|Item Weight||22.6 pounds|
|Product Dimensions||15.2 x 15.5 x 10 inches|
|Item model number||60089Q|
|Amperage Capacity||4 A|
|Maximum Power||450 watts|
|Item Package Quantity||1|
|Blade Length||7 inches|
|Included Components||Qep 60089Q 120-Volt 3/5 Hp Portable Tile Wet Saw With 7-Inch Diamond Blade For Ceramic And Porcelain Tile, Splash Guard, Bare-Tool|
|Warranty Description||1 year parts|
QEP 60089Q 120-Volt 3/5 HP Portable Tile Wet Saw with 7-Inch Diamond Blade for Ceramic and Porcelain Tile
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- 3/5 HP, direct-drive motor, 120-Volt with North American Plug
- Includes a 7-Inch, continuous-rim diamond blade
- Splash guard keeps dust, debris and water spray to a minimum
- Adjustable rip/angle guide for accurate production cuts
- Water reservoir is removable for easy cleaning
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This item QEP 60089Q 120-Volt 3/5 HP Portable Tile Wet Saw with 7-Inch Diamond Blade for Ceramic and Porcelain Tile
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|Included Components||Qep 60089Q 120-Volt 3/5 Hp Portable Tile Wet Saw With 7-Inch Diamond Blade For Ceramic And Porcelain Tile, Splash Guard, Bare-Tool||bare-tool||stand||bare-tool||bare-tool||bare-tool|
|Item Dimensions||15.5 x 15.25 x 10 in||14.5 x 18 x 7.75 in||20.08 x 15.74 x 9.88 in||18 x 22 x 8.5 in||15.75 x 14.25 x 4.6 in||29.25 x 36 x 20.38 in|
|Style Name||wet||wet||wet||Wet tile saw||wet||Tile saw|
The QEP 3/5 HP Wet Tile Saw features a 3/5 HP direct-drive motor and 7-Inch diamond blade that makes it perfect for cutting ceramic tiles. The saw's compact size is great for working in tight places and small jobs. The open table design provides the versatility to cut larger tiles. The tilt-up cutting table helps you make precise 15, 30 and 45-degree miter cuts. Automatic thermal overload protection prevents the motor from overheating. Saw features blade-cooling water reservoir for wet cutting.
Seller Warranty Description
1 year parts
Top customer reviews
Pro: There is no water pump to clog. The blade stays immersed in the small water tray and picks up water as it rotates. This is actually a nice feature if you have ever spent more time making water pumps work than cutting tiles on bigger saws.
Con: The motor is mounted incorrectly. Once it is squared up to the table top it works. This is a manufacturing problem that needs to be addressed.
We set up the saw just minutes prior to starting the project. This was on a weekend, and we wanted to start the project without wasting more time buy returning this or trying to rent a used saw. Necessity, being the mother of invention, brought on this fix. Try it at your own risk, but that being said, we cut many, many tiles with no problems and there was no problems at all with what we did.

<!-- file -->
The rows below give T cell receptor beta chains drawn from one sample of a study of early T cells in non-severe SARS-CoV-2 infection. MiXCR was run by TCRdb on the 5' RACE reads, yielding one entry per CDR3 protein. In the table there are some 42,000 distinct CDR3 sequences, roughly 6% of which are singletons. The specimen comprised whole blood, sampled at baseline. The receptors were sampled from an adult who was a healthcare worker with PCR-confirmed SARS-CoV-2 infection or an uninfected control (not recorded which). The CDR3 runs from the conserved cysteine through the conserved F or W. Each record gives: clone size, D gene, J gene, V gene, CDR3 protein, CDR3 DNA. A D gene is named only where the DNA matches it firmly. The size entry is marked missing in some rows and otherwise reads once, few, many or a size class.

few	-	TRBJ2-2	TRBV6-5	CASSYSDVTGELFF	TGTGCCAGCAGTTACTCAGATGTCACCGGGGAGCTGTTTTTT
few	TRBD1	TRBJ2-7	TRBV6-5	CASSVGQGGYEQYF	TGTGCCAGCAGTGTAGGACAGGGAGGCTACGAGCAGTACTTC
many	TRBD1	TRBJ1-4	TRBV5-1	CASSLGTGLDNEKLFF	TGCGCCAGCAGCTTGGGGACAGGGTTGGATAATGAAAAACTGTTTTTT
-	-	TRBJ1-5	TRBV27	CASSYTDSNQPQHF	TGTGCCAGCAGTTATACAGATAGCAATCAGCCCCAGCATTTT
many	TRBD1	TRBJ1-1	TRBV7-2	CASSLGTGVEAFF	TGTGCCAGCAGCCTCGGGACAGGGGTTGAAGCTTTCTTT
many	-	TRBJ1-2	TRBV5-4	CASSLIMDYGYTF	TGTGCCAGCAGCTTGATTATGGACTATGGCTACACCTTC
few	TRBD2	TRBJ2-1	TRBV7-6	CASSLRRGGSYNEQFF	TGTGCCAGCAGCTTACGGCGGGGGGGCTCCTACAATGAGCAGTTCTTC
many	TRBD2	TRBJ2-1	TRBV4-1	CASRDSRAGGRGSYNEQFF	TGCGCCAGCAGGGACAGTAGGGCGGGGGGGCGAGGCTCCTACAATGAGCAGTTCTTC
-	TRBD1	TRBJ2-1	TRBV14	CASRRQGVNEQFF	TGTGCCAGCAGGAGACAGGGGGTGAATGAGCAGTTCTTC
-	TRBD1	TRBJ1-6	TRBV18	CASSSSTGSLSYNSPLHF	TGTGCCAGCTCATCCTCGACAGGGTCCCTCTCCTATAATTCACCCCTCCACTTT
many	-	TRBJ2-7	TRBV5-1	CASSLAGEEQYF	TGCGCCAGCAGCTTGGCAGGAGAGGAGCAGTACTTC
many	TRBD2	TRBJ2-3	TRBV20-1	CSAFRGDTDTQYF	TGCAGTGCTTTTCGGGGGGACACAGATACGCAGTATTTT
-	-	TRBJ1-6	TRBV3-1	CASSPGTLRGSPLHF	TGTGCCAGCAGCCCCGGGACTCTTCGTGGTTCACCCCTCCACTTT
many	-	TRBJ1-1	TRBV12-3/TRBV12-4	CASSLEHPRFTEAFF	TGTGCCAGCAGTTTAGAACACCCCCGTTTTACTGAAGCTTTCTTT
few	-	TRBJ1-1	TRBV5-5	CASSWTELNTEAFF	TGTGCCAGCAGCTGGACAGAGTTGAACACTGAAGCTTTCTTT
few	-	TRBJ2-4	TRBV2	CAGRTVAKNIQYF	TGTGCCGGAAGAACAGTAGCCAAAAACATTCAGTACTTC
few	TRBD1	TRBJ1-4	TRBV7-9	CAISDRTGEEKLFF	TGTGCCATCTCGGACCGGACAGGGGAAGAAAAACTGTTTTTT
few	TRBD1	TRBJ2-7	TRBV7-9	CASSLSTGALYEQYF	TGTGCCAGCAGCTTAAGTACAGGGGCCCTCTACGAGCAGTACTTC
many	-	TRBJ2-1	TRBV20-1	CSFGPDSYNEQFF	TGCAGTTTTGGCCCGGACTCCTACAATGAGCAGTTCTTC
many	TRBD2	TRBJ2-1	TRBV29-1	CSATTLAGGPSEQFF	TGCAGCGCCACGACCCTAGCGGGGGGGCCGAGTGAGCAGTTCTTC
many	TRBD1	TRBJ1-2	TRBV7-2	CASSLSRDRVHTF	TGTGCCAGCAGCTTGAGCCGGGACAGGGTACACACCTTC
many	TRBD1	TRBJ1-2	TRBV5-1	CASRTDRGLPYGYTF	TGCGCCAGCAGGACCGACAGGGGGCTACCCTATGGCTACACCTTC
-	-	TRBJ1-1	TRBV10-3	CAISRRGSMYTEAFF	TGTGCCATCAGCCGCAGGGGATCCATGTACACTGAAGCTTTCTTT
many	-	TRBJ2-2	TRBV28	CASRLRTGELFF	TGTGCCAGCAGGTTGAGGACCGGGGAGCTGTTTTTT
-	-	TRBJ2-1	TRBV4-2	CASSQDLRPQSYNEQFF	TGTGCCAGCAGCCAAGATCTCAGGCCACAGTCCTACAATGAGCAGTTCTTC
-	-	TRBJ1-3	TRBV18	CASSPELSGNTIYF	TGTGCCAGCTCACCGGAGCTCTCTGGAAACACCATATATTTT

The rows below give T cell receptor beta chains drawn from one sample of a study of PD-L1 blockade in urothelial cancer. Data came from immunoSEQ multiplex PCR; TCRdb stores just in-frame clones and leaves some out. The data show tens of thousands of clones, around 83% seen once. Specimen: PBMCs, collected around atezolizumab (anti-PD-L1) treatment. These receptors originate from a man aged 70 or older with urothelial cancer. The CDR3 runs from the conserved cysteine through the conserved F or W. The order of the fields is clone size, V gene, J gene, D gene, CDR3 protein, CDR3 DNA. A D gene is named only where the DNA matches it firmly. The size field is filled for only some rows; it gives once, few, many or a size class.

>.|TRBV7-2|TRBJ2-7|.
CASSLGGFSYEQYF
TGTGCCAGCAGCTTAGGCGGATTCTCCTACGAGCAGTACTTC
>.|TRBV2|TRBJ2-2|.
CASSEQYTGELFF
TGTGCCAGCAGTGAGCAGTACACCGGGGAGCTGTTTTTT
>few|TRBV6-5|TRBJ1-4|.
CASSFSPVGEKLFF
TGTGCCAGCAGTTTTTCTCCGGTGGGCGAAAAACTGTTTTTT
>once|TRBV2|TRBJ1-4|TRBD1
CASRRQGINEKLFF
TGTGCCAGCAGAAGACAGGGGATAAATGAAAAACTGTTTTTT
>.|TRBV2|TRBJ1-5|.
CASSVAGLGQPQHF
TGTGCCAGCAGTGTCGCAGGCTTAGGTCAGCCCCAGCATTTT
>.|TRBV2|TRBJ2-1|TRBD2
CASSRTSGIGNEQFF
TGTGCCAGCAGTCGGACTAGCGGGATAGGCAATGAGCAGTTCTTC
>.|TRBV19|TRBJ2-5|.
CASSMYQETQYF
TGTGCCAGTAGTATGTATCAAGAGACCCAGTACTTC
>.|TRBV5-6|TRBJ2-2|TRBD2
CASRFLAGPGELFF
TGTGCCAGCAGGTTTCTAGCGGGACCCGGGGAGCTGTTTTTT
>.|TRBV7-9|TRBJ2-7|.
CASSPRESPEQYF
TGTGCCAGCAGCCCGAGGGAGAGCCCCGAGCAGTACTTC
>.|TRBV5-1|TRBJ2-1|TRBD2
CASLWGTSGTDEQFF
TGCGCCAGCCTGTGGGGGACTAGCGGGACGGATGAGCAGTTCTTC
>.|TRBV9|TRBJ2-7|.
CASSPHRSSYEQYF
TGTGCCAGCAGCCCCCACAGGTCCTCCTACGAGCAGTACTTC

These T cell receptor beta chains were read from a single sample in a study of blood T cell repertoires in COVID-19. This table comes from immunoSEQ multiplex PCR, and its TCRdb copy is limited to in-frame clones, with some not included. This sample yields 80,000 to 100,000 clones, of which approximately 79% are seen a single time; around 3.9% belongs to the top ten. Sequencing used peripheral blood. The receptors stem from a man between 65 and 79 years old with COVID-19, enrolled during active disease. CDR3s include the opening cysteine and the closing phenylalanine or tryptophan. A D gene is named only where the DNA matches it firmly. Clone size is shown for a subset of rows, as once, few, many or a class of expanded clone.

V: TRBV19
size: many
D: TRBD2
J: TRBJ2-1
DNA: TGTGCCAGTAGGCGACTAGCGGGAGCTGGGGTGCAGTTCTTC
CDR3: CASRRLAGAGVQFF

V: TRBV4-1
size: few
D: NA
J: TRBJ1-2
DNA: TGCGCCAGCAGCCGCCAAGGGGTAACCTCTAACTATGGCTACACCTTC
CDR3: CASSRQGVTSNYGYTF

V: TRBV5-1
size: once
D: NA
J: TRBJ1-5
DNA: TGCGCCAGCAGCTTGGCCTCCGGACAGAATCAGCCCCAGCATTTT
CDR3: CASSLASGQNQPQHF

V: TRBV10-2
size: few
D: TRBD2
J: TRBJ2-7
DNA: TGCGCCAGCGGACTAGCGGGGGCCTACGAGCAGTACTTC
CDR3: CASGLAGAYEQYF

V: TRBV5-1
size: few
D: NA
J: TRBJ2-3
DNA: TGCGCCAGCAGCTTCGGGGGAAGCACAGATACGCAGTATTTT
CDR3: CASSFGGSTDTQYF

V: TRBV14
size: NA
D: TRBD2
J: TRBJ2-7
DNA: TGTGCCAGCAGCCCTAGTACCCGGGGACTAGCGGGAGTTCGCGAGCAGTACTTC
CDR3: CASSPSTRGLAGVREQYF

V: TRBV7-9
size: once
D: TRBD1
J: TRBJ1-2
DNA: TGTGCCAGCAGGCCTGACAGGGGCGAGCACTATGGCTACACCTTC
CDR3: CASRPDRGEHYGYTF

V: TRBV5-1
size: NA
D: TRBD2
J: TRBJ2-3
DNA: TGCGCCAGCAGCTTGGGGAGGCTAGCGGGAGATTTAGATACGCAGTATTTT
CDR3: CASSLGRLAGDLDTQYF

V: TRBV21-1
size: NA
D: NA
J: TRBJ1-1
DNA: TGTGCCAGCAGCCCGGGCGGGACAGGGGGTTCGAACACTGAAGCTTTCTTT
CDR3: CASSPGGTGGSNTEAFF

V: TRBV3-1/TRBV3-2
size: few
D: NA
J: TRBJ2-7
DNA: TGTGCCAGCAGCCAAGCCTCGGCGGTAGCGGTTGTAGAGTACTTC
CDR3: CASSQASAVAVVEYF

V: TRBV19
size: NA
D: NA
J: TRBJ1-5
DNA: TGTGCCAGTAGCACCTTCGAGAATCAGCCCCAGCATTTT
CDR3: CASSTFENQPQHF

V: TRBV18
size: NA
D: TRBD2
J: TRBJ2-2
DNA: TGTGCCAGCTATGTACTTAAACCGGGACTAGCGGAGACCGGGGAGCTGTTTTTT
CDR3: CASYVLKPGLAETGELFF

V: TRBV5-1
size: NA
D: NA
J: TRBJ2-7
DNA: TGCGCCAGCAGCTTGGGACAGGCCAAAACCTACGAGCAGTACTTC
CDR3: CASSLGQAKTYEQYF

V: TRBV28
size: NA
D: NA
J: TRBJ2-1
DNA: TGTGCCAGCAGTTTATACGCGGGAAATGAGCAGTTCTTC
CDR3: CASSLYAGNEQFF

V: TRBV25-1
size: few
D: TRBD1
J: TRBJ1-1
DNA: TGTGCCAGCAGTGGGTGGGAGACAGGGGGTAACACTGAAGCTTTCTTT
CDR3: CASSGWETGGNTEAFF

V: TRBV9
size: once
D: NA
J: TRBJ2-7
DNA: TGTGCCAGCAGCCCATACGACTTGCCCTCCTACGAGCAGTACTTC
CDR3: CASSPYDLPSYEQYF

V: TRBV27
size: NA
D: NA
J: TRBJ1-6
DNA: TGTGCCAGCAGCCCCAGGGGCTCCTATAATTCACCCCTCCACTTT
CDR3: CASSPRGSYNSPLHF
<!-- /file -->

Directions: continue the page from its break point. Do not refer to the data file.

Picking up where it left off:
Firstly, make sure the saw is unplugged! Secondly, make sure the saw blade is bolted onto the motor shaft. This is how you'll tell if your saw motor isn't sitting square. If your saw is on the work bench with the on/off switch facing you, as you would normally cut a piece of tile, look on the left side. There is a louvered metal cover here. Two screws are on the front and rear panels, remove them and you can take the louvered side panel off.
This is the motor access area. Look inside, you'll see the motor and some electrical connections. You should have a helper to provide opposing force for this next part. As you, or someone with some good strength, grabs and moves the motor, your helper should be holding the saw table to prevent it from moving off your work bench. Using the saw blade as your guide, keep moving the motor in the direction it takes to make the saw blade square and straight to the work surface of the tile saw table. It may take some doing to get it exactly as you want it, but it will work. After you are satisfied, replace the louvered access panel and tighten.
Once this was done, we had no problems at all with this saw, and for $49.99 it was a bargain. Other reviewers have also pointed out that the water gets everywhere. This is also true. I used an old towel to wrap around the base of the saw to act as an absorbent dam. You'll need to wring it out every once in a while but again, no big deal. That's the trade off you pay in convenience for the price you pay for this saw.
Make sure you get the correct blade for the tile you are cutting. I bought a glass cutting blade since that was the tile I was using. A ceramic cutting blade chips the glass, so don't cheap out on the blades.